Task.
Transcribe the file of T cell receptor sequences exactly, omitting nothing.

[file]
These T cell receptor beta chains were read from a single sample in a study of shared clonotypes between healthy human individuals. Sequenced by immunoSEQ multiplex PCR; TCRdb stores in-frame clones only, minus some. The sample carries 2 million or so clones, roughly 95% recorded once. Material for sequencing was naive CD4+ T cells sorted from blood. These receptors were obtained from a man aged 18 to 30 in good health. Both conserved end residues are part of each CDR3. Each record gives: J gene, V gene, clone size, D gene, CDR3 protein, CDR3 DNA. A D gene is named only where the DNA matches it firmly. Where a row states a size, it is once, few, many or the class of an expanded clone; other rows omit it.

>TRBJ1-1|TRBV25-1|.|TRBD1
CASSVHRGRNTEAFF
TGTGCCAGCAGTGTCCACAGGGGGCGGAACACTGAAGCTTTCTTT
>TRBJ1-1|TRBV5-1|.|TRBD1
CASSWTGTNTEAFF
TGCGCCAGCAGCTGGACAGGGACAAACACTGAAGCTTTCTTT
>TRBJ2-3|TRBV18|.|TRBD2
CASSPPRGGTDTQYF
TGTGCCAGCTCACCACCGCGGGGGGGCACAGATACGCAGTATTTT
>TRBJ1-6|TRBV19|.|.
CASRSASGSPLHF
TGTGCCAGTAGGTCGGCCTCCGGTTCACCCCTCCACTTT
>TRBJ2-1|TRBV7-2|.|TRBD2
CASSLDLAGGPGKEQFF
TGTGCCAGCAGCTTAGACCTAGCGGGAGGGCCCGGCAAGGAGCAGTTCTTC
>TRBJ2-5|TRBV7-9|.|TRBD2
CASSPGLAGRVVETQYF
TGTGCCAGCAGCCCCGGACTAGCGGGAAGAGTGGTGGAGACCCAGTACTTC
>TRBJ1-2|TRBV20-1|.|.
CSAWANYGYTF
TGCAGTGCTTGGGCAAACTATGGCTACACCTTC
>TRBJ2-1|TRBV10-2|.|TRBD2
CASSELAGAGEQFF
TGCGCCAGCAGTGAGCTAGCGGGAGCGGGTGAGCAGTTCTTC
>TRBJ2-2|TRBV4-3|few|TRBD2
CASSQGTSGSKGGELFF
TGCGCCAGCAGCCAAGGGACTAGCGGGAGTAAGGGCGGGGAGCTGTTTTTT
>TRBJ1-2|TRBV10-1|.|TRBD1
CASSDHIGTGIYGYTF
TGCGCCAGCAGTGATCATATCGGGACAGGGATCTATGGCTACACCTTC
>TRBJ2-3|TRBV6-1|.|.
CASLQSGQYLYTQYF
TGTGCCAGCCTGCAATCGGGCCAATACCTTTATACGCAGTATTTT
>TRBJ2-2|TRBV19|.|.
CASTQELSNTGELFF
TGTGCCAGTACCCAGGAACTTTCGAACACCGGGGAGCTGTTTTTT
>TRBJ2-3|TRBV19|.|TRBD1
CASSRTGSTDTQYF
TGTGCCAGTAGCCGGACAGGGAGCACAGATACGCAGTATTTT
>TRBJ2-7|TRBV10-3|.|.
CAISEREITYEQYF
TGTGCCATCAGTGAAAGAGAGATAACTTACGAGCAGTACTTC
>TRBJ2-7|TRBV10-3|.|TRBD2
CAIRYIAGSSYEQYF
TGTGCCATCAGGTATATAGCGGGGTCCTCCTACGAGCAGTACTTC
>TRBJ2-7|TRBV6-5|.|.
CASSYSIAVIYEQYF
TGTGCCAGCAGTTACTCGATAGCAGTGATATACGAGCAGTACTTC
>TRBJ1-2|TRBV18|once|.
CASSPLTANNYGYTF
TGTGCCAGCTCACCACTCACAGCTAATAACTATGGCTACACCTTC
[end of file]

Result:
These T cell receptor beta chains were read from a single sample in a study of shared clonotypes between healthy human individuals. Sequenced by immunoSEQ multiplex PCR; TCRdb stores in-frame clones only, minus some. The sample carries 2 million or so clones, roughly 95% recorded once. Material for sequencing was naive CD4+ T cells sorted from blood. These receptors were obtained from a man aged 18 to 30 in good health. Both conserved end residues are part of each CDR3. Each record gives: J gene, V gene, clone size, D gene, CDR3 protein, CDR3 DNA. A D gene is named only where the DNA matches it firmly. Where a row states a size, it is once, few, many or the class of an expanded clone; other rows omit it.

>TRBJ1-1|TRBV25-1|.|TRBD1
CASSVHRGRNTEAFF
TGTGCCAGCAGTGTCCACAGGGGGCGGAACACTGAAGCTTTCTTT
>TRBJ1-1|TRBV5-1|.|TRBD1
CASSWTGTNTEAFF
TGCGCCAGCAGCTGGACAGGGACAAACACTGAAGCTTTCTTT
>TRBJ2-3|TRBV18|.|TRBD2
CASSPPRGGTDTQYF
TGTGCCAGCTCACCACCGCGGGGGGGCACAGATACGCAGTATTTT
>TRBJ1-6|TRBV19|.|.
CASRSASGSPLHF
TGTGCCAGTAGGTCGGCCTCCGGTTCACCCCTCCACTTT
>TRBJ2-1|TRBV7-2|.|TRBD2
CASSLDLAGGPGKEQFF
TGTGCCAGCAGCTTAGACCTAGCGGGAGGGCCCGGCAAGGAGCAGTTCTTC
>TRBJ2-5|TRBV7-9|.|TRBD2
CASSPGLAGRVVETQYF
TGTGCCAGCAGCCCCGGACTAGCGGGAAGAGTGGTGGAGACCCAGTACTTC
>TRBJ1-2|TRBV20-1|.|.
CSAWANYGYTF
TGCAGTGCTTGGGCAAACTATGGCTACACCTTC
>TRBJ2-1|TRBV10-2|.|TRBD2
CASSELAGAGEQFF
TGCGCCAGCAGTGAGCTAGCGGGAGCGGGTGAGCAGTTCTTC
>TRBJ2-2|TRBV4-3|few|TRBD2
CASSQGTSGSKGGELFF
TGCGCCAGCAGCCAAGGGACTAGCGGGAGTAAGGGCGGGGAGCTGTTTTTT
>TRBJ1-2|TRBV10-1|.|TRBD1
CASSDHIGTGIYGYTF
TGCGCCAGCAGTGATCATATCGGGACAGGGATCTATGGCTACACCTTC
>TRBJ2-3|TRBV6-1|.|.
CASLQSGQYLYTQYF
TGTGCCAGCCTGCAATCGGGCCAATACCTTTATACGCAGTATTTT
>TRBJ2-2|TRBV19|.|.
CASTQELSNTGELFF
TGTGCCAGTACCCAGGAACTTTCGAACACCGGGGAGCTGTTTTTT
>TRBJ2-3|TRBV19|.|TRBD1
CASSRTGSTDTQYF
TGTGCCAGTAGCCGGACAGGGAGCACAGATACGCAGTATTTT
>TRBJ2-7|TRBV10-3|.|.
CAISEREITYEQYF
TGTGCCATCAGTGAAAGAGAGATAACTTACGAGCAGTACTTC
>TRBJ2-7|TRBV10-3|.|TRBD2
CAIRYIAGSSYEQYF
TGTGCCATCAGGTATATAGCGGGGTCCTCCTACGAGCAGTACTTC
>TRBJ2-7|TRBV6-5|.|.
CASSYSIAVIYEQYF
TGTGCCAGCAGTTACTCGATAGCAGTGATATACGAGCAGTACTTC
>TRBJ1-2|TRBV18|once|.
CASSPLTANNYGYTF
TGTGCCAGCTCACCACTCACAGCTAATAACTATGGCTACACCTTC